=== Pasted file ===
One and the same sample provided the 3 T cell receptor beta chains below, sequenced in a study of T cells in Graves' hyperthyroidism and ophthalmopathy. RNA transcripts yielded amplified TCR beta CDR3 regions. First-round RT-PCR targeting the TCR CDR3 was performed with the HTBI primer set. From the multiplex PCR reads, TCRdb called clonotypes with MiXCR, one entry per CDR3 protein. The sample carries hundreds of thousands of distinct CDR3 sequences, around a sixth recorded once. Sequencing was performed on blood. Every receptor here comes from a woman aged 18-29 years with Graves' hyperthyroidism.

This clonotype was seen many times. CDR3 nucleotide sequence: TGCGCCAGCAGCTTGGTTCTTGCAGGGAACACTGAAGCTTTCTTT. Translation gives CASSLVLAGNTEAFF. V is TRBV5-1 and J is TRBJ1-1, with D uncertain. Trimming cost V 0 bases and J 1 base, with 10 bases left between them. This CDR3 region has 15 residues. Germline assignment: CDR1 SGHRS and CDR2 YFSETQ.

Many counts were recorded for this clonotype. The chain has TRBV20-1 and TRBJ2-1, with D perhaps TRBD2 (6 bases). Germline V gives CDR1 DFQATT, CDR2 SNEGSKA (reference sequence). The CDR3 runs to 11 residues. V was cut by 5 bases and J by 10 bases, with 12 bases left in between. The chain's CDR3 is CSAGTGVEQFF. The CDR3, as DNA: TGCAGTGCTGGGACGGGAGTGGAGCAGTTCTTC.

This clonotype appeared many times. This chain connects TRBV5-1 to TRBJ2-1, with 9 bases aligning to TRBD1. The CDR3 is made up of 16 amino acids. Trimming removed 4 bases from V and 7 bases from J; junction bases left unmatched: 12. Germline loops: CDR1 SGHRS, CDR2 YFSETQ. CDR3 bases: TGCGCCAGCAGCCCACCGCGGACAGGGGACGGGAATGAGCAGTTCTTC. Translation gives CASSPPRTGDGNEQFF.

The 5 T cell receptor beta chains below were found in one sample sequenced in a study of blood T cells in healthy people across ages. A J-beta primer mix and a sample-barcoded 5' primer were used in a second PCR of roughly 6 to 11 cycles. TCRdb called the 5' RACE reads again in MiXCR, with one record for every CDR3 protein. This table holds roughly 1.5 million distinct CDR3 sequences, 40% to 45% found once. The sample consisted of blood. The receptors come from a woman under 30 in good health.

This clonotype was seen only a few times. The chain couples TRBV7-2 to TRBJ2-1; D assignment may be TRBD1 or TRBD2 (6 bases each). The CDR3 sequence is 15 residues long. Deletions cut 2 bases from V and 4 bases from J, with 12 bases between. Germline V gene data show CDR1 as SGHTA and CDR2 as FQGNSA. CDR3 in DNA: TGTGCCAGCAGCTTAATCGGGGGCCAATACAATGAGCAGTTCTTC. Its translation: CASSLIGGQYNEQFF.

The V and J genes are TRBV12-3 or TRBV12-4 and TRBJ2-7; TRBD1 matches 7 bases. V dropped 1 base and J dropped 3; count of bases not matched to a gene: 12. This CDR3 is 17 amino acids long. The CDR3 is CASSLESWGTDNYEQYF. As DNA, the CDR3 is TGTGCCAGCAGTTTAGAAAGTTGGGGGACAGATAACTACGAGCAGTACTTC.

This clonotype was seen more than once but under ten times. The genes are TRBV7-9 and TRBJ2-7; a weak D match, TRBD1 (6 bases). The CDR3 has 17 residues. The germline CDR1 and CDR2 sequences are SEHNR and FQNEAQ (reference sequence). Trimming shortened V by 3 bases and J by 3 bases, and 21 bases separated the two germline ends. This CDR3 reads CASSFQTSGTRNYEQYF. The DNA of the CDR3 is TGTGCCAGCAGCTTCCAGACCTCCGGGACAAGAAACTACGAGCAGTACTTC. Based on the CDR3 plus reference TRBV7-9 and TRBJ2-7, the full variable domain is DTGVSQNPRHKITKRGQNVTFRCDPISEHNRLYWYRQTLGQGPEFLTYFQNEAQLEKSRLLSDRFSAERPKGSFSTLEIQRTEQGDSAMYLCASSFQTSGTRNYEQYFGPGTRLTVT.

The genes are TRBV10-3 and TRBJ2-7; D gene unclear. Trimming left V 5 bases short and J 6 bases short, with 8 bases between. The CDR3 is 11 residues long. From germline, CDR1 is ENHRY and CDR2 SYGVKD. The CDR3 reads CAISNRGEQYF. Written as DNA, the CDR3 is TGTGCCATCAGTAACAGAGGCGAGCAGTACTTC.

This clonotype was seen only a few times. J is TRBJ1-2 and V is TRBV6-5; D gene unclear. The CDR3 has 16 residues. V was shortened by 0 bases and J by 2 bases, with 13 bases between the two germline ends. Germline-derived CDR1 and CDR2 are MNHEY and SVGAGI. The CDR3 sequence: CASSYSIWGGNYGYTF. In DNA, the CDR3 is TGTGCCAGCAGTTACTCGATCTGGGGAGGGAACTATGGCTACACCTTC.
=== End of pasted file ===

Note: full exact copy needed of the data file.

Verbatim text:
One and the same sample provided the 3 T cell receptor beta chains below, sequenced in a study of T cells in Graves' hyperthyroidism and ophthalmopathy. RNA transcripts yielded amplified TCR beta CDR3 regions. First-round RT-PCR targeting the TCR CDR3 was performed with the HTBI primer set. From the multiplex PCR reads, TCRdb called clonotypes with MiXCR, one entry per CDR3 protein. The sample carries hundreds of thousands of distinct CDR3 sequences, around a sixth recorded once. Sequencing was performed on blood. Every receptor here comes from a woman aged 18-29 years with Graves' hyperthyroidism.

This clonotype was seen many times. CDR3 nucleotide sequence: TGCGCCAGCAGCTTGGTTCTTGCAGGGAACACTGAAGCTTTCTTT. Translation gives CASSLVLAGNTEAFF. V is TRBV5-1 and J is TRBJ1-1, with D uncertain. Trimming cost V 0 bases and J 1 base, with 10 bases left between them. This CDR3 region has 15 residues. Germline assignment: CDR1 SGHRS and CDR2 YFSETQ.

Many counts were recorded for this clonotype. The chain has TRBV20-1 and TRBJ2-1, with D perhaps TRBD2 (6 bases). Germline V gives CDR1 DFQATT, CDR2 SNEGSKA (reference sequence). The CDR3 runs to 11 residues. V was cut by 5 bases and J by 10 bases, with 12 bases left in between. The chain's CDR3 is CSAGTGVEQFF. The CDR3, as DNA: TGCAGTGCTGGGACGGGAGTGGAGCAGTTCTTC.

This clonotype appeared many times. This chain connects TRBV5-1 to TRBJ2-1, with 9 bases aligning to TRBD1. The CDR3 is made up of 16 amino acids. Trimming removed 4 bases from V and 7 bases from J; junction bases left unmatched: 12. Germline loops: CDR1 SGHRS, CDR2 YFSETQ. CDR3 bases: TGCGCCAGCAGCCCACCGCGGACAGGGGACGGGAATGAGCAGTTCTTC. Translation gives CASSPPRTGDGNEQFF.

The 5 T cell receptor beta chains below were found in one sample sequenced in a study of blood T cells in healthy people across ages. A J-beta primer mix and a sample-barcoded 5' primer were used in a second PCR of roughly 6 to 11 cycles. TCRdb called the 5' RACE reads again in MiXCR, with one record for every CDR3 protein. This table holds roughly 1.5 million distinct CDR3 sequences, 40% to 45% found once. The sample consisted of blood. The receptors come from a woman under 30 in good health.

This clonotype was seen only a few times. The chain couples TRBV7-2 to TRBJ2-1; D assignment may be TRBD1 or TRBD2 (6 bases each). The CDR3 sequence is 15 residues long. Deletions cut 2 bases from V and 4 bases from J, with 12 bases between. Germline V gene data show CDR1 as SGHTA and CDR2 as FQGNSA. CDR3 in DNA: TGTGCCAGCAGCTTAATCGGGGGCCAATACAATGAGCAGTTCTTC. Its translation: CASSLIGGQYNEQFF.

The V and J genes are TRBV12-3 or TRBV12-4 and TRBJ2-7; TRBD1 matches 7 bases. V dropped 1 base and J dropped 3; count of bases not matched to a gene: 12. This CDR3 is 17 amino acids long. The CDR3 is CASSLESWGTDNYEQYF. As DNA, the CDR3 is TGTGCCAGCAGTTTAGAAAGTTGGGGGACAGATAACTACGAGCAGTACTTC.

This clonotype was seen more than once but under ten times. The genes are TRBV7-9 and TRBJ2-7; a weak D match, TRBD1 (6 bases). The CDR3 has 17 residues. The germline CDR1 and CDR2 sequences are SEHNR and FQNEAQ (reference sequence). Trimming shortened V by 3 bases and J by 3 bases, and 21 bases separated the two germline ends. This CDR3 reads CASSFQTSGTRNYEQYF. The DNA of the CDR3 is TGTGCCAGCAGCTTCCAGACCTCCGGGACAAGAAACTACGAGCAGTACTTC. Based on the CDR3 plus reference TRBV7-9 and TRBJ2-7, the full variable domain is DTGVSQNPRHKITKRGQNVTFRCDPISEHNRLYWYRQTLGQGPEFLTYFQNEAQLEKSRLLSDRFSAERPKGSFSTLEIQRTEQGDSAMYLCASSFQTSGTRNYEQYFGPGTRLTVT.

The genes are TRBV10-3 and TRBJ2-7; D gene unclear. Trimming left V 5 bases short and J 6 bases short, with 8 bases between. The CDR3 is 11 residues long. From germline, CDR1 is ENHRY and CDR2 SYGVKD. The CDR3 reads CAISNRGEQYF. Written as DNA, the CDR3 is TGTGCCATCAGTAACAGAGGCGAGCAGTACTTC.

This clonotype was seen only a few times. J is TRBJ1-2 and V is TRBV6-5; D gene unclear. The CDR3 has 16 residues. V was shortened by 0 bases and J by 2 bases, with 13 bases between the two germline ends. Germline-derived CDR1 and CDR2 are MNHEY and SVGAGI. The CDR3 sequence: CASSYSIWGGNYGYTF. In DNA, the CDR3 is TGTGCCAGCAGTTACTCGATCTGGGGAGGGAACTATGGCTACACCTTC.